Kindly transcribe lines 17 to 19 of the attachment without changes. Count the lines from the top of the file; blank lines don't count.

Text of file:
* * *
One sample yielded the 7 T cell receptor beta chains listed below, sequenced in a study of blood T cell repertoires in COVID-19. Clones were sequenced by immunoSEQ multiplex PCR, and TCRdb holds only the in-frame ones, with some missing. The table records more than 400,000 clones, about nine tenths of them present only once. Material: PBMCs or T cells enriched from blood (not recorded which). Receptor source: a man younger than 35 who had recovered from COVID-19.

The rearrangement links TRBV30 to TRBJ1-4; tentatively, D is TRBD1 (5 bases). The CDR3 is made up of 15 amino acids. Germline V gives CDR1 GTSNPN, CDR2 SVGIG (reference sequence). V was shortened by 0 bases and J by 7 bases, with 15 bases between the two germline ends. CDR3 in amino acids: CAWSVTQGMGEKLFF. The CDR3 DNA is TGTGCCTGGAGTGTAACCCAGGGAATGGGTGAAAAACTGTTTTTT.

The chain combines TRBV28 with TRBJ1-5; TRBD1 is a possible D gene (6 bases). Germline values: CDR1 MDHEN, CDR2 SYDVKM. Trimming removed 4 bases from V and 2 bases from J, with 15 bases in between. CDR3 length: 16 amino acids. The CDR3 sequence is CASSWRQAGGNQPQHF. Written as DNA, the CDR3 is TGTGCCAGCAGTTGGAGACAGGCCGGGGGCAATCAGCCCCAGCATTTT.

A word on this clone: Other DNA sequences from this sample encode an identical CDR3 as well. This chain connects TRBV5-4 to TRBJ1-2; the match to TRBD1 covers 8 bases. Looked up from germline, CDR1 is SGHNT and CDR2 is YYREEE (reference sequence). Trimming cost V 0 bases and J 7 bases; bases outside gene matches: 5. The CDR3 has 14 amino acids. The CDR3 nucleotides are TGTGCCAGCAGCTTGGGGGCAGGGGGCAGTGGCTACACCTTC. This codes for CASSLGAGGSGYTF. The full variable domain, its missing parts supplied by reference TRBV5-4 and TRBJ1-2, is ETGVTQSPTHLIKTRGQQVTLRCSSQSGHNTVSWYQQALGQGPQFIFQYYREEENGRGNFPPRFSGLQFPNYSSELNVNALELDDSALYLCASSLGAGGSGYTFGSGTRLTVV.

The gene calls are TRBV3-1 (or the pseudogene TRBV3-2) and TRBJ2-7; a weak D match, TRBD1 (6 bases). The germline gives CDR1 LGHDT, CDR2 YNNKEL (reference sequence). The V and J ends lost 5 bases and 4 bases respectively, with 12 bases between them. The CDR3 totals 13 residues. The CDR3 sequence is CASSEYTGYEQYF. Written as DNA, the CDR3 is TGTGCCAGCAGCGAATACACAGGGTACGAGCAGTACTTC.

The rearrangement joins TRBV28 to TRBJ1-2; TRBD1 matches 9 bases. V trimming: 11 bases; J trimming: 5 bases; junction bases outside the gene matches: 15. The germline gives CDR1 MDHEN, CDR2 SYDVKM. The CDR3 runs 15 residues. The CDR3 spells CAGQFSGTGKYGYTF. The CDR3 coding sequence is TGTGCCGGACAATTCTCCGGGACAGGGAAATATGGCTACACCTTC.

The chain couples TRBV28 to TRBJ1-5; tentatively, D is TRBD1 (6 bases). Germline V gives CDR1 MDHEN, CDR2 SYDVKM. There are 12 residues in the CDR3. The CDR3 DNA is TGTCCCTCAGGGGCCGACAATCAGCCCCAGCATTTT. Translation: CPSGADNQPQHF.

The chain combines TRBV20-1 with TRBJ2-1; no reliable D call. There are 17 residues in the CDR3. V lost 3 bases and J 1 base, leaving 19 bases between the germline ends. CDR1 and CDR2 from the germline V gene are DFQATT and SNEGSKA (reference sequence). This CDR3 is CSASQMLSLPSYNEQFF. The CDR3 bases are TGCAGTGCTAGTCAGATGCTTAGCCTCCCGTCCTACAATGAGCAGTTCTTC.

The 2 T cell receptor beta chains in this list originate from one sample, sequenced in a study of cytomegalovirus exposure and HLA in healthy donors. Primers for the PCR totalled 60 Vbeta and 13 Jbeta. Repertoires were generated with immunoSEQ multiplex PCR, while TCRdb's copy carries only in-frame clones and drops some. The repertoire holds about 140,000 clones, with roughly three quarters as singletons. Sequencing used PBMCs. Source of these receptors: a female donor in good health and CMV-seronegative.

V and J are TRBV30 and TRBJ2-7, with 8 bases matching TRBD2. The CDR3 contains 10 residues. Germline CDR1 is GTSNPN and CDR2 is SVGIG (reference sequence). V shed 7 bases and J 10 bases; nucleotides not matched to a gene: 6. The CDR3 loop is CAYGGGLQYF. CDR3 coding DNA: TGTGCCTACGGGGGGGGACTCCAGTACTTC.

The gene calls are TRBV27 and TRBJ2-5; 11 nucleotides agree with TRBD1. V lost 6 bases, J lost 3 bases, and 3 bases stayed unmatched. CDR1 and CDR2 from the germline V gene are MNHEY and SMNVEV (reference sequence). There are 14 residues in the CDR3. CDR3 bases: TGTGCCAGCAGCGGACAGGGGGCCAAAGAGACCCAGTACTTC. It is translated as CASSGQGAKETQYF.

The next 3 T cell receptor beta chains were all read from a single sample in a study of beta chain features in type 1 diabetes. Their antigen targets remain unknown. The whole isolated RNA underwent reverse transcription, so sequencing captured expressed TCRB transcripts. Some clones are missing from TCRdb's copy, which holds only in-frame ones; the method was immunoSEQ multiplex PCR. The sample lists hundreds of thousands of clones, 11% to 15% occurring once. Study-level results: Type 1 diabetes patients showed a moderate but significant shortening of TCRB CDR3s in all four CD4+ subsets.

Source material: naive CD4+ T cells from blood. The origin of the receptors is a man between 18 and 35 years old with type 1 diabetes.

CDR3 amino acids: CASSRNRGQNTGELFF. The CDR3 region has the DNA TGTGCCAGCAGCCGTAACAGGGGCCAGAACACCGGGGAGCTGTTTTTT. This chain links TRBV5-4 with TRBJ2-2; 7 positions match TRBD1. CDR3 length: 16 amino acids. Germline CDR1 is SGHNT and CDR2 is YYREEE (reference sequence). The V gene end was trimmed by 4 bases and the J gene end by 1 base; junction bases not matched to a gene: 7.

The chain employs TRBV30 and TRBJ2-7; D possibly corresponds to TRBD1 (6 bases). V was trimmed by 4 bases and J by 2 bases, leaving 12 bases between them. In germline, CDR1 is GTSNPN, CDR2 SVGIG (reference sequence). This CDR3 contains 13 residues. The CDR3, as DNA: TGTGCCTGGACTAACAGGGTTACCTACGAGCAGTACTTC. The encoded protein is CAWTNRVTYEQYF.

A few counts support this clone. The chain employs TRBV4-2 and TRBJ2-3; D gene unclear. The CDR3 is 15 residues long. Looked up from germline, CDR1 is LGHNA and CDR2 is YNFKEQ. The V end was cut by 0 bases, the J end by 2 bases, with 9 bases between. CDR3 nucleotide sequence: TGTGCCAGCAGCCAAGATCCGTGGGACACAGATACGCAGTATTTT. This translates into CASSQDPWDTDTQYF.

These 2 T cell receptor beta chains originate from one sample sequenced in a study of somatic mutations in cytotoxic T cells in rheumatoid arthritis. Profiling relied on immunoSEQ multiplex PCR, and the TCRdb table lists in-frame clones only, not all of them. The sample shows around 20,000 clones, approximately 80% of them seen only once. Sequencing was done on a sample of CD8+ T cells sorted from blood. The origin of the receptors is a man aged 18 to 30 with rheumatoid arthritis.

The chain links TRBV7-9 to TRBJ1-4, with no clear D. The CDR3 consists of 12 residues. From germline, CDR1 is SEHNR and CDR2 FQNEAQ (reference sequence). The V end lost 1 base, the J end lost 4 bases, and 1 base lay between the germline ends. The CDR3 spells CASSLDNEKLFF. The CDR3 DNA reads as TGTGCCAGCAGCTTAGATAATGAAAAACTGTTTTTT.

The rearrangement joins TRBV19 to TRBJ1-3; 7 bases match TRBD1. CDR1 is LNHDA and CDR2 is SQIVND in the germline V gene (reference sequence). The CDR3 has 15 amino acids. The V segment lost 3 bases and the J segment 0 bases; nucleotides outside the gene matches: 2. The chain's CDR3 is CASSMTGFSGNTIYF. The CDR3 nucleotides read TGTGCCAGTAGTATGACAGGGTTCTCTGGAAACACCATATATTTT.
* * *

These 2 T cell receptor beta chains originate from one sample sequenced in a study of somatic mutations in cytotoxic T cells in rheumatoid arthritis. Profiling relied on immunoSEQ multiplex PCR, and the TCRdb table lists in-frame clones only, not all of them. The sample shows around 20,000 clones, approximately 80% of them seen only once. Sequencing was done on a sample of CD8+ T cells sorted from blood. The origin of the receptors is a man aged 18 to 30 with rheumatoid arthritis.

The chain links TRBV7-9 to TRBJ1-4, with no clear D. The CDR3 consists of 12 residues. From germline, CDR1 is SEHNR and CDR2 FQNEAQ (reference sequence). The V end lost 1 base, the J end lost 4 bases, and 1 base lay between the germline ends. The CDR3 spells CASSLDNEKLFF. The CDR3 DNA reads as TGTGCCAGCAGCTTAGATAATGAAAAACTGTTTTTT.

The rearrangement joins TRBV19 to TRBJ1-3; 7 bases match TRBD1. CDR1 is LNHDA and CDR2 is SQIVND in the germline V gene (reference sequence). The CDR3 has 15 amino acids. The V segment lost 3 bases and the J segment 0 bases; nucleotides outside the gene matches: 2. The chain's CDR3 is CASSMTGFSGNTIYF. The CDR3 nucleotides read TGTGCCAGTAGTATGACAGGGTTCTCTGGAAACACCATATATTTT.